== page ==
NEW YORK Just a few months after making headlines by hiring a chief security officer to police its millions of Web pages, MySpace.com is now pledging to tighten up its free-for-all social environment by limiting interaction between adults and the site's youngest users.
The News Corp.-owned social networking platform will no longer allow its 14- and 15-year-old users to receive any contact from adults 18 and over, unless those teens know the person contacting them. Any adult that wants to contact a teen of 14 or 15 on the site must know that person's first and last name or e-mail address (already, the site does not allow anyone under the age of 14 from registering).
Such a public move by MySpace, which is something of a phenomenon among teens and young adults, is clearly aimed at fighting off its growing reputation as a haven for predators seeking vulnerable teens. A growing chorus of complaints, along with several criminal investigations, forced the company to hire former federal prosecutor Hemanshu Nigam back in April.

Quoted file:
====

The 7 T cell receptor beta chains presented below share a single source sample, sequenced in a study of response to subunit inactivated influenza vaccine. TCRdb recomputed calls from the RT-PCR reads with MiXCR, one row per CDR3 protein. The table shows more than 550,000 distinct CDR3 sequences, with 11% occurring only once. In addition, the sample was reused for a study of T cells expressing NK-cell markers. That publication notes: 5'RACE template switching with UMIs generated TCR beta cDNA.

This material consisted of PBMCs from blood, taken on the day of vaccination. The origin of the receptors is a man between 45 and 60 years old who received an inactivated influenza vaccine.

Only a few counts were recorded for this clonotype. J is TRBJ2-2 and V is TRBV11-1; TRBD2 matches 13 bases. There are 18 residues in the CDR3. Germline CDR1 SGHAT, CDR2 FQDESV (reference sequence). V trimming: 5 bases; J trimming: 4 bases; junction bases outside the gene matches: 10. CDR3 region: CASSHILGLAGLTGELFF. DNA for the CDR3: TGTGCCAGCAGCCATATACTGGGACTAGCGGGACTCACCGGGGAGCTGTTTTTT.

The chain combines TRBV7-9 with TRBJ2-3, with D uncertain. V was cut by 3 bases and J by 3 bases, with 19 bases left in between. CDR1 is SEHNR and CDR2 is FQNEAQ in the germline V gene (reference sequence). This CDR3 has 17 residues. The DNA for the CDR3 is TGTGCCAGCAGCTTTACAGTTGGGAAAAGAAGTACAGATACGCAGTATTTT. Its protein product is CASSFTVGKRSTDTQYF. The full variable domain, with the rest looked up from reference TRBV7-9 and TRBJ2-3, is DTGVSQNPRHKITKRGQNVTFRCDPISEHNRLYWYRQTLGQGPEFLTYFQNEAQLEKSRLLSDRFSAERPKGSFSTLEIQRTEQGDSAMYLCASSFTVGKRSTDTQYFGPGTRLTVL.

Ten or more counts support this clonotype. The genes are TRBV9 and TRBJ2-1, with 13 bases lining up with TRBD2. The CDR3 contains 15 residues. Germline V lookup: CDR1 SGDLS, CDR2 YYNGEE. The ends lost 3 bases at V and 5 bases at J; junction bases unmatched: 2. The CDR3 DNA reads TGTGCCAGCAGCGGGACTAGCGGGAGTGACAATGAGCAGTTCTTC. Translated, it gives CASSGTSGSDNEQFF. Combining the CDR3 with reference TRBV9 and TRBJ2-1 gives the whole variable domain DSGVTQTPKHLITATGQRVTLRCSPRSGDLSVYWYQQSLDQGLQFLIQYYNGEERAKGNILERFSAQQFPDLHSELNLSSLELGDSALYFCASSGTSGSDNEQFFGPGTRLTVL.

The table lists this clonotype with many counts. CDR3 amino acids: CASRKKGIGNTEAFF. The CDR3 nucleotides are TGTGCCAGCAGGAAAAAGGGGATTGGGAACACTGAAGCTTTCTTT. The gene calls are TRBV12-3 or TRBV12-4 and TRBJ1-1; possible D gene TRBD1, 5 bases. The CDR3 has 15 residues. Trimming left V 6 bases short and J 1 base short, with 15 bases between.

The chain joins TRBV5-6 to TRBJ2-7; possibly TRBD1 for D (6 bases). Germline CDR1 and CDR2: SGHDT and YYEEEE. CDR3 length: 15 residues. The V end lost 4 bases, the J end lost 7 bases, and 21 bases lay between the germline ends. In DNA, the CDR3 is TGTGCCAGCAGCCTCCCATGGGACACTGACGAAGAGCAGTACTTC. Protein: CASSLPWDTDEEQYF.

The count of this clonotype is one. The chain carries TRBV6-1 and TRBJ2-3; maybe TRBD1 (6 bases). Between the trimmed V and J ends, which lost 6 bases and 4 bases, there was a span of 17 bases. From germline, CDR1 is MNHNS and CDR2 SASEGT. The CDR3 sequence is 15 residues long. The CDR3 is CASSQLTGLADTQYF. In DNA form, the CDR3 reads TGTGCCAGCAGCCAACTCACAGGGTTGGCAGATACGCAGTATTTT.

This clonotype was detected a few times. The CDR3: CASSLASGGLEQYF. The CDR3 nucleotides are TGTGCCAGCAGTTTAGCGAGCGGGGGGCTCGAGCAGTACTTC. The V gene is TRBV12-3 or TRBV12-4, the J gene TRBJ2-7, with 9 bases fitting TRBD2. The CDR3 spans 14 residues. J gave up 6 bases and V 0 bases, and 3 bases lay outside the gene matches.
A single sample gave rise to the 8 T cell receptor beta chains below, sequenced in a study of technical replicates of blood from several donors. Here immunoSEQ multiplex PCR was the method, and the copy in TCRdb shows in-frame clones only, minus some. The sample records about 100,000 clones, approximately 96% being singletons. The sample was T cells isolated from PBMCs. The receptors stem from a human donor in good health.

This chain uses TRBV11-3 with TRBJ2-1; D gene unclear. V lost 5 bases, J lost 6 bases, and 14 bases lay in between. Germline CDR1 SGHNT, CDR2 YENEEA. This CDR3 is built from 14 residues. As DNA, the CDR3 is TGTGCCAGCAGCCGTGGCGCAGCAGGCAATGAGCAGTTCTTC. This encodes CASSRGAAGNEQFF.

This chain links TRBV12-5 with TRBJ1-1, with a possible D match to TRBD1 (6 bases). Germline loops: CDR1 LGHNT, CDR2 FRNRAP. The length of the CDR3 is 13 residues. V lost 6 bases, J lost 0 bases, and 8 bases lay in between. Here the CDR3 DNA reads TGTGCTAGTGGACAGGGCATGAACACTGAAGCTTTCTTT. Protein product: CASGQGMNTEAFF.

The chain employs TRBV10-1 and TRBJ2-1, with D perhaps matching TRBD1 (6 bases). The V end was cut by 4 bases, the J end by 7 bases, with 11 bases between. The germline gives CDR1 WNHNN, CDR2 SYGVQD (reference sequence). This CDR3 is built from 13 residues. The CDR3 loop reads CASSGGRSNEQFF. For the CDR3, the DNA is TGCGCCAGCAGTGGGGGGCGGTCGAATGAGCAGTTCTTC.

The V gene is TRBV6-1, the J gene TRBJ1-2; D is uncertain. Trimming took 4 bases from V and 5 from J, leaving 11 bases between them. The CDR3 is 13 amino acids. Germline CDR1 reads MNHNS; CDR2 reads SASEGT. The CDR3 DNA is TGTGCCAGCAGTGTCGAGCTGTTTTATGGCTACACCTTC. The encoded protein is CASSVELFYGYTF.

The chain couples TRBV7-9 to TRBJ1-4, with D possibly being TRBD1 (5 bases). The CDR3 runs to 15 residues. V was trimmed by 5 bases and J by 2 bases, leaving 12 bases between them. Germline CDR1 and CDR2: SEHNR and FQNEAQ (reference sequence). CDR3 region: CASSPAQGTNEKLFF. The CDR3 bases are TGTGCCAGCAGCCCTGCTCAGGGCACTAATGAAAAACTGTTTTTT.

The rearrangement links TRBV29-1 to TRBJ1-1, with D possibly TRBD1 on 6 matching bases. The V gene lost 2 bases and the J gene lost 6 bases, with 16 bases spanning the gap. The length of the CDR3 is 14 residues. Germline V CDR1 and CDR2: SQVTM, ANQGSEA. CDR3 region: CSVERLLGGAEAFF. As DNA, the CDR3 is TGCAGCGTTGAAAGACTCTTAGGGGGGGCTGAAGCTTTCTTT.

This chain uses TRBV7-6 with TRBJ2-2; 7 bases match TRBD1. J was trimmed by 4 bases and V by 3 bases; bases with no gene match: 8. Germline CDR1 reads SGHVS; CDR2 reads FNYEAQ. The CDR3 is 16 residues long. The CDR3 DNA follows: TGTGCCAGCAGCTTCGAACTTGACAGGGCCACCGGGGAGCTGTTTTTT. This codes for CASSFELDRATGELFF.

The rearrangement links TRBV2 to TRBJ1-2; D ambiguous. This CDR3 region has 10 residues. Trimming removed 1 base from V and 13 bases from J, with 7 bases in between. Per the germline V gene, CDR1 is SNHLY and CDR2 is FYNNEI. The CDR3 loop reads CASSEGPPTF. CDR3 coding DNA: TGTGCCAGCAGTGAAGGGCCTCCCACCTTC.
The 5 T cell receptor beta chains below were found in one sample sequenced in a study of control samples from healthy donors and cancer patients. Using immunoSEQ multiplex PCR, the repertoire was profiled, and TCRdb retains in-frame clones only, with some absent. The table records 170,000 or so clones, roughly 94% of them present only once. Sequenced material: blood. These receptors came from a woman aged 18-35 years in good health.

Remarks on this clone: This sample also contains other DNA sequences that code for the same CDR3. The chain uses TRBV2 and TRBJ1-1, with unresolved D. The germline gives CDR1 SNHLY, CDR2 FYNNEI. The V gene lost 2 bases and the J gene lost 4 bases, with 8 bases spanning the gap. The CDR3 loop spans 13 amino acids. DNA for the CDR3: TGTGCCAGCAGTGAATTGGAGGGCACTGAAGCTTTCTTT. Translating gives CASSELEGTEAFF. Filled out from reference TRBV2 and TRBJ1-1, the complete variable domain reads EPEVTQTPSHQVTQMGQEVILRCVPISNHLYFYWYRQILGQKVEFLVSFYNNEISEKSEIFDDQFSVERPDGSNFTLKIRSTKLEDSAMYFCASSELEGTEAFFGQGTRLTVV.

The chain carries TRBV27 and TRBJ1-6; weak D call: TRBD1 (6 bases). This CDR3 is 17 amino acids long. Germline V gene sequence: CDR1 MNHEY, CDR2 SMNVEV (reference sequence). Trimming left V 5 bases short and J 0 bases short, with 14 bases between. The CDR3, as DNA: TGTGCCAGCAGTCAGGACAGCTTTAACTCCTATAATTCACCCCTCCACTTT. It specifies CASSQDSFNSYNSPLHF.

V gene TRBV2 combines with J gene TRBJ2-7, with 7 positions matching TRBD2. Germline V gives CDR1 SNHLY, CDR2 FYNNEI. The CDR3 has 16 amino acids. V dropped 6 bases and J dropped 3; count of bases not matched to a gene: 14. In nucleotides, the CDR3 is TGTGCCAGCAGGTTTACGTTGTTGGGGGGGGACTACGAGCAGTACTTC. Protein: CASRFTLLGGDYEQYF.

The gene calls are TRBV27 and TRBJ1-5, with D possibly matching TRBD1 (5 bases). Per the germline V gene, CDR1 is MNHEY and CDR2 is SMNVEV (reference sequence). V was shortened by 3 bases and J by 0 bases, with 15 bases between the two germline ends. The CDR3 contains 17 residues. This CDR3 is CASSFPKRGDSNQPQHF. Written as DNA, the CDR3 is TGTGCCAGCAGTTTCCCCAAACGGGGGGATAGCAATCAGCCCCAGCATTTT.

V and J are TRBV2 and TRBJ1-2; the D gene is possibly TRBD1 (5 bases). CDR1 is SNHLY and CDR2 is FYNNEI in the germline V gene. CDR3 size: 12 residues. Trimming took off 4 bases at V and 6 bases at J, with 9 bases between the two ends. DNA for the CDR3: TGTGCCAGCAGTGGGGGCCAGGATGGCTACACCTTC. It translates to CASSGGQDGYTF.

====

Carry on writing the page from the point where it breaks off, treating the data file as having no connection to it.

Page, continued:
"With social networking becoming a mainstream platform for millions of people to connect with one another and express themselves, MySpace is committed to innovating new product features to heighten online safety, particularly in the area of 14 to 15 year olds," said Nigam. "In addition to technology innovation, MySpace remains dedicated to a multi-pronged approach that also involves education and collaboration with law enforcement, teachers, parents and members."
Beyond the newly announced age restrictions, Nigam's team said that all members of MySpace would now have the option to make their profiles private, only to be viewed by designated friends and family members or users within their own age group. One of the attractions of MySpace, and one of its potential dangers, was that virtually all of its user profile pages were open for anyone to view at any time.